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Friday, February 16, 2007

Inexorable Purposefulness

Beckett fact no. 83.

To nail down the Beckett-Cioran nexus, finally, into a fact.

Bach forms a rare, possibly unique touchstone of affirmation in Cioran's work. As he told Benjamin in Ivry in 1989:

Sans Bach, Dieu serait diminué. Sans Bach, Dieu serait un type de troisième ordre. Bach est la seule chose qui vous donne l'impression que l'univers n'est pas raté. Tout y est profond, réel, sans théâtre. On ne peut supporter Liszt après Bach. (...) Sans Bach je serais un nihiliste absolu.

Whereas Beckett... bizarrely, inexplicably, blasphemously even... did... not... like... Bach. Marcel Mihalovici remembers his complaining of Bach's 'inexorable purposefulness', and Bettina Jonic reports Beckett comparing him to 'an organ grinder churning out musical phrases.' John Beckett put it down to Bach's 'seamlessness and short, endlessly repeated, musical phrases.'

Cioran's tribute to Beckett in Aveux et Admirations recalls the evening the two men spent in search of a French equivalent for the English title 'Lessness'. Cioran thought of Boehme's Ungrund, as a kind of subsoil to the Urgrund, and wrote to Beckett the next day with sinéité. Beckett replied that he had thought of it too, perhaps 'au même instant'. Except the two letters on this subject reproduced in Cioran's Œuvres don't seem to bear out this version. Judge for yourself (click to enlarge):

I can't make out all of Beckett's handwriting, I must confess. Transcriptions in the comments box please.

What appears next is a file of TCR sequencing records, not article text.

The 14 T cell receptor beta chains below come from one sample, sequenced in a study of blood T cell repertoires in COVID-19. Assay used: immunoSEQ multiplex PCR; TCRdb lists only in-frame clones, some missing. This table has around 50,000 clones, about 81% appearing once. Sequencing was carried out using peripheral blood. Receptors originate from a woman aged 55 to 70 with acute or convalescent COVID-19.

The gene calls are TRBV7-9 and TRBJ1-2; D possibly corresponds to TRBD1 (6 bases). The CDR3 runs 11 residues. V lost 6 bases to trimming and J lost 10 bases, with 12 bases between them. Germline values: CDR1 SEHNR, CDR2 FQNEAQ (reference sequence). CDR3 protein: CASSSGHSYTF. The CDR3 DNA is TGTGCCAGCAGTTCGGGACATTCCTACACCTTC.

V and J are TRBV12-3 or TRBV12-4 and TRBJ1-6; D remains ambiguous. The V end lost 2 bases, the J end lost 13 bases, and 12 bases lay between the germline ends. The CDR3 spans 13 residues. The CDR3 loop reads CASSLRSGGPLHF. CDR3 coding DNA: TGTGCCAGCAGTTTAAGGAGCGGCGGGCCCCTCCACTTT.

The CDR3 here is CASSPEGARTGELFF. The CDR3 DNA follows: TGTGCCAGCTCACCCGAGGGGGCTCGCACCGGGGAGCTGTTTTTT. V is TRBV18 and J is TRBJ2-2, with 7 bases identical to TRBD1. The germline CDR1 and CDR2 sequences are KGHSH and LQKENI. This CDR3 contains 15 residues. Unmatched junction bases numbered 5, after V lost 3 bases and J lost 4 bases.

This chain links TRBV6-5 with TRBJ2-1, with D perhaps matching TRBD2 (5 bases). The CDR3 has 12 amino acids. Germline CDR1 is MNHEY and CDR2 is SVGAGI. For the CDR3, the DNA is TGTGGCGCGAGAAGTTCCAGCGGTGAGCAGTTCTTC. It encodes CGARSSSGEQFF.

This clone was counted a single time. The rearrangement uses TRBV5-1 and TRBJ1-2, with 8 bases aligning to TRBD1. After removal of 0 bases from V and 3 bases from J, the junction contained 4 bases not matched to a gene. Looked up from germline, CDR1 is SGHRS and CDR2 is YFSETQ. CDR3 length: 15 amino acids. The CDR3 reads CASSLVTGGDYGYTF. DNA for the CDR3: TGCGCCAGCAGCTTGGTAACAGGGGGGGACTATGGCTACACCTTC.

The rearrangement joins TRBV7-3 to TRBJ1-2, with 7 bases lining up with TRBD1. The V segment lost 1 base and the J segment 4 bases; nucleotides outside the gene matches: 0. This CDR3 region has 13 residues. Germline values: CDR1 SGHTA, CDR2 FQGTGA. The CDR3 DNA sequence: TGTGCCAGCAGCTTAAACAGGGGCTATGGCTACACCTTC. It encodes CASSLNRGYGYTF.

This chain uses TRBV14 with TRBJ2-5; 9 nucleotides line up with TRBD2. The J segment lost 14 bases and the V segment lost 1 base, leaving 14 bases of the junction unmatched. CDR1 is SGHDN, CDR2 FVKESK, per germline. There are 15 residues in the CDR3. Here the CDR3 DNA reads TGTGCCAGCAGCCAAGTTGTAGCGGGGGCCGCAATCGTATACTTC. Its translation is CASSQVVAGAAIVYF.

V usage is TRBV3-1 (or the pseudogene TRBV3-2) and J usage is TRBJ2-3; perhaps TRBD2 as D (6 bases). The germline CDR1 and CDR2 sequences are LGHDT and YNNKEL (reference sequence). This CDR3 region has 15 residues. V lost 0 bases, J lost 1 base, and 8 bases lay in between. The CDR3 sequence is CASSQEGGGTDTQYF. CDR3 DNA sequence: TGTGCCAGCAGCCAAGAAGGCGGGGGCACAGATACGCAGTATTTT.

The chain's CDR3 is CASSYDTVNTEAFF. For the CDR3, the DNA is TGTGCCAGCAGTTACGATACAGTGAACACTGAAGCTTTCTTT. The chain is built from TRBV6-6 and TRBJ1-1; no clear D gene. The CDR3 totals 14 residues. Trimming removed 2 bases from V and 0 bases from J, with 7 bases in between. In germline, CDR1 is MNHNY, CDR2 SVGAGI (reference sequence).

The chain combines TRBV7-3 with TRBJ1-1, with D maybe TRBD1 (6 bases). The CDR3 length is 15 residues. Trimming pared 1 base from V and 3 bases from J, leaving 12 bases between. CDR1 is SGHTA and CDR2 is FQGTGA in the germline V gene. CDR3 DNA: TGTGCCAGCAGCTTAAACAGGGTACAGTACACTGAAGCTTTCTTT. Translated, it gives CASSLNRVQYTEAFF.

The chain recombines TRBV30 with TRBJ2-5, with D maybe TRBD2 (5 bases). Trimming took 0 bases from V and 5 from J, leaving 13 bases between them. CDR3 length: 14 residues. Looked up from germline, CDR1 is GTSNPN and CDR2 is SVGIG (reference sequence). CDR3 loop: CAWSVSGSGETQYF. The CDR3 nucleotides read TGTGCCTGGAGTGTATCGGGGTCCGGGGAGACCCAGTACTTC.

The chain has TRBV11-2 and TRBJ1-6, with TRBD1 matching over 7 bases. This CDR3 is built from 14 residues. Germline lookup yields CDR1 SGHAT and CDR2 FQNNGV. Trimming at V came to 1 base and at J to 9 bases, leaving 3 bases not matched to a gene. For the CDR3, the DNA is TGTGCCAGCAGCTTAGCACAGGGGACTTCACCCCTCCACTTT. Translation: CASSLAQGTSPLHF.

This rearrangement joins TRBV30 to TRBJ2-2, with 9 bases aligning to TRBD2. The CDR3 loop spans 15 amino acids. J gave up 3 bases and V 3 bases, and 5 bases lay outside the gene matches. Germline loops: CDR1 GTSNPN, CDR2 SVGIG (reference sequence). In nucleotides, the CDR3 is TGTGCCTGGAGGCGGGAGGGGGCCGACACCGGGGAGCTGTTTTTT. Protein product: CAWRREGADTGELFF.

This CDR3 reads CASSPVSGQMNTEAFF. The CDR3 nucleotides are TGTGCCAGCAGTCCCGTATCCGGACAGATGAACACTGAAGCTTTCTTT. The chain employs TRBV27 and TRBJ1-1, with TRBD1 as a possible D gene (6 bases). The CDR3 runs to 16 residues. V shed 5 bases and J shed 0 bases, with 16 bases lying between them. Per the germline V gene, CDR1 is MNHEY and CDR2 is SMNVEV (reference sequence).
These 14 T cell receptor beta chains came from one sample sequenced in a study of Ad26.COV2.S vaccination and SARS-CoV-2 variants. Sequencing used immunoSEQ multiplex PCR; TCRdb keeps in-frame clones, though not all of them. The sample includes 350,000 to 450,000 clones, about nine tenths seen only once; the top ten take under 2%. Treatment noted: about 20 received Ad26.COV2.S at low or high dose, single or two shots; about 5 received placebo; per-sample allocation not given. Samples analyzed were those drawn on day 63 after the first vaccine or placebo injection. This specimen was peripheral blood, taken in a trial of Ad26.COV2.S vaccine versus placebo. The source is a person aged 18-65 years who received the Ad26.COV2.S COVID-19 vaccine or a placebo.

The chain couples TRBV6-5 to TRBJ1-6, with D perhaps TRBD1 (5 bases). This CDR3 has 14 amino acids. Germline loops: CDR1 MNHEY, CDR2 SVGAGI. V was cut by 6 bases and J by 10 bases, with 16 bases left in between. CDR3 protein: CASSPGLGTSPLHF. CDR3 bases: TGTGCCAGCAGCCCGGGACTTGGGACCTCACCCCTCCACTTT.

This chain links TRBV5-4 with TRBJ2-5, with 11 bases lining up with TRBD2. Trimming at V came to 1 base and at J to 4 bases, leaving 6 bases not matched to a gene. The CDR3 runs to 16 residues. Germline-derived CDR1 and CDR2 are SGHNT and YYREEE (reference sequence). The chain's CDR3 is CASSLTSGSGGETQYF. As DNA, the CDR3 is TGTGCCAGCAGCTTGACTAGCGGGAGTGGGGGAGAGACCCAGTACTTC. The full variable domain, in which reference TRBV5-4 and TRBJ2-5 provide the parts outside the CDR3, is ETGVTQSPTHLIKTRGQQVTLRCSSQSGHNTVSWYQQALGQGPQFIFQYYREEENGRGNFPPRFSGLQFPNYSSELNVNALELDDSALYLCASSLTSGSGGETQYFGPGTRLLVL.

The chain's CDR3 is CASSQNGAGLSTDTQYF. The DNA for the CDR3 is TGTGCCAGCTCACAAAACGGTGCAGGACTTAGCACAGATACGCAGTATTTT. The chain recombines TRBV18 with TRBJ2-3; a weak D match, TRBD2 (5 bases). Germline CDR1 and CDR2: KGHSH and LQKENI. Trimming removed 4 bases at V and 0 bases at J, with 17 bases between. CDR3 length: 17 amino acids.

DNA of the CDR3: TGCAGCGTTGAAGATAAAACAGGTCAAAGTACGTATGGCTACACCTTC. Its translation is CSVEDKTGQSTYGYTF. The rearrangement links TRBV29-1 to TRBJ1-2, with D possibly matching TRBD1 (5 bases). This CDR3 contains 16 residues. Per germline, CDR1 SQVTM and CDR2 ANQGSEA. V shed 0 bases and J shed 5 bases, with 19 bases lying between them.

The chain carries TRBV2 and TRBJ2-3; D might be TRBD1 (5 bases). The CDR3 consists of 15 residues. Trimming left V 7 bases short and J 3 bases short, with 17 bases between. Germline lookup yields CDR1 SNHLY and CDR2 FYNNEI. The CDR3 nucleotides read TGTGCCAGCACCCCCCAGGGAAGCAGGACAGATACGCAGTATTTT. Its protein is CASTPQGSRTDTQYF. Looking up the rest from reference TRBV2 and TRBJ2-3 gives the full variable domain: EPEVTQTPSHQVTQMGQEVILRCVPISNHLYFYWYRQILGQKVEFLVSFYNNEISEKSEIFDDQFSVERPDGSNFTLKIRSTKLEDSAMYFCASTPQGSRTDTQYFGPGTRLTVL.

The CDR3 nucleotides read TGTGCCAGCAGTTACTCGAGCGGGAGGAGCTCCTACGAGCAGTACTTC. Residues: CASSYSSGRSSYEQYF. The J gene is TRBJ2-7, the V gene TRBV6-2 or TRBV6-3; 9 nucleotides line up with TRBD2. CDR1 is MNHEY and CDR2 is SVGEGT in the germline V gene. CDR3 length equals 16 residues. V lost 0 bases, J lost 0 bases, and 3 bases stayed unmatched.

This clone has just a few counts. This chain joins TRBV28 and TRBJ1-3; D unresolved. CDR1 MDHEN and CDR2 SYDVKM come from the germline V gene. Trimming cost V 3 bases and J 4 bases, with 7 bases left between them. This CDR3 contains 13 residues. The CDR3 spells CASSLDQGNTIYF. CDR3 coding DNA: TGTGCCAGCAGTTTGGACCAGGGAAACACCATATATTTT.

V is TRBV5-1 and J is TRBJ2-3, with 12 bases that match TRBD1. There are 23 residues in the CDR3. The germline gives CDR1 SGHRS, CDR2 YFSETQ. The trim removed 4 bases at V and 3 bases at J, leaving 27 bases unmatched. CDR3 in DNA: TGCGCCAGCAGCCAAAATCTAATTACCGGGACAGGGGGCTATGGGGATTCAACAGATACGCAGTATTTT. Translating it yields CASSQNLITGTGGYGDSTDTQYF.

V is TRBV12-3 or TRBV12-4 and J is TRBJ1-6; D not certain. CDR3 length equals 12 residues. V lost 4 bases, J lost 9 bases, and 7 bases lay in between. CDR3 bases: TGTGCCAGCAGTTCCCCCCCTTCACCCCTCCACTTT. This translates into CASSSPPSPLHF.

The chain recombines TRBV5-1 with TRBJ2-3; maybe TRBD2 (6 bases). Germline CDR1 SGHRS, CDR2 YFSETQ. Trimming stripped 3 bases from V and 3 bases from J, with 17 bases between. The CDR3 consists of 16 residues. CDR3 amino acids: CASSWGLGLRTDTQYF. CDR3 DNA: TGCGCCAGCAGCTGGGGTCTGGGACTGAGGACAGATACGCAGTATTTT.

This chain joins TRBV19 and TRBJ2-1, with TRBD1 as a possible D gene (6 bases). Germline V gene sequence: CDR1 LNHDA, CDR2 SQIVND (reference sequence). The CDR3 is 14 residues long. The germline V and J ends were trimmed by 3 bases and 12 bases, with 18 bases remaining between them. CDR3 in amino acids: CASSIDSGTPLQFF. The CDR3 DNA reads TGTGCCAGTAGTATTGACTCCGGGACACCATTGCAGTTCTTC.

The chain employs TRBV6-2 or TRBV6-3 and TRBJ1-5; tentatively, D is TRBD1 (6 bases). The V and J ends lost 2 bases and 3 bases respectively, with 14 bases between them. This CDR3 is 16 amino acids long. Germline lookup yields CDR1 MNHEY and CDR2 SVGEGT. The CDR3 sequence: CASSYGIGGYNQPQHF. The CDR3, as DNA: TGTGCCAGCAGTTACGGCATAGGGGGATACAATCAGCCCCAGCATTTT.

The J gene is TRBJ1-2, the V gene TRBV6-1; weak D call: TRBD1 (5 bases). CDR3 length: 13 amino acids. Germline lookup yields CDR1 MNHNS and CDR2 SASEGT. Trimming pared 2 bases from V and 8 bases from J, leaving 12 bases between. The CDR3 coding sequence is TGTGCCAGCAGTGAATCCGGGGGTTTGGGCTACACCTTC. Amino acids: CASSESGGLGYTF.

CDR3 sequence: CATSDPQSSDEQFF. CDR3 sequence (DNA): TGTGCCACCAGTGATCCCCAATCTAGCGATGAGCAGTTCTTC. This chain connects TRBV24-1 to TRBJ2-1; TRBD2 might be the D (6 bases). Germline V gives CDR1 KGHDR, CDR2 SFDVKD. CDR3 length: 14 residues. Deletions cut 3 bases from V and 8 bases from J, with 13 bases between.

Another point of connection between the two men: Dieppe, whither Cioran would escape for short breaks, and the subject of Beckett's Hölderlin-inflected French-English quatrain, 'Dieppe'. In French:

encore le dernier reflux
le galet mort
le demi-tour puis les pas
vers les vieilles lumières

I said Cioran's love of Bach was a 'possibly' unique positive touchstone, because careful reading of his Œuvres suggests he had a dark, which is to say a bright side, normally kept well out of view: 'Je suis grand amateur de tango', he also told Benjamin Ivry, 'C'est une vraie faiblesse.' Of Beckett's dancing skills, I fear, as Watt would put it, 'nothing is known'.

1 comment:

Anonymous said...

"Then ere he could see through his feeling for her she mentioned that she cared for nothing in heaven above or the earth beneath or the waters under the earth so much as the music of Bach and that she was taking herself off almost at once and for good and all to Vienna to study the pianoforte. The result of this was that the curds put forth suckers of sargasso, and enmeshed him." - Dream, p.3.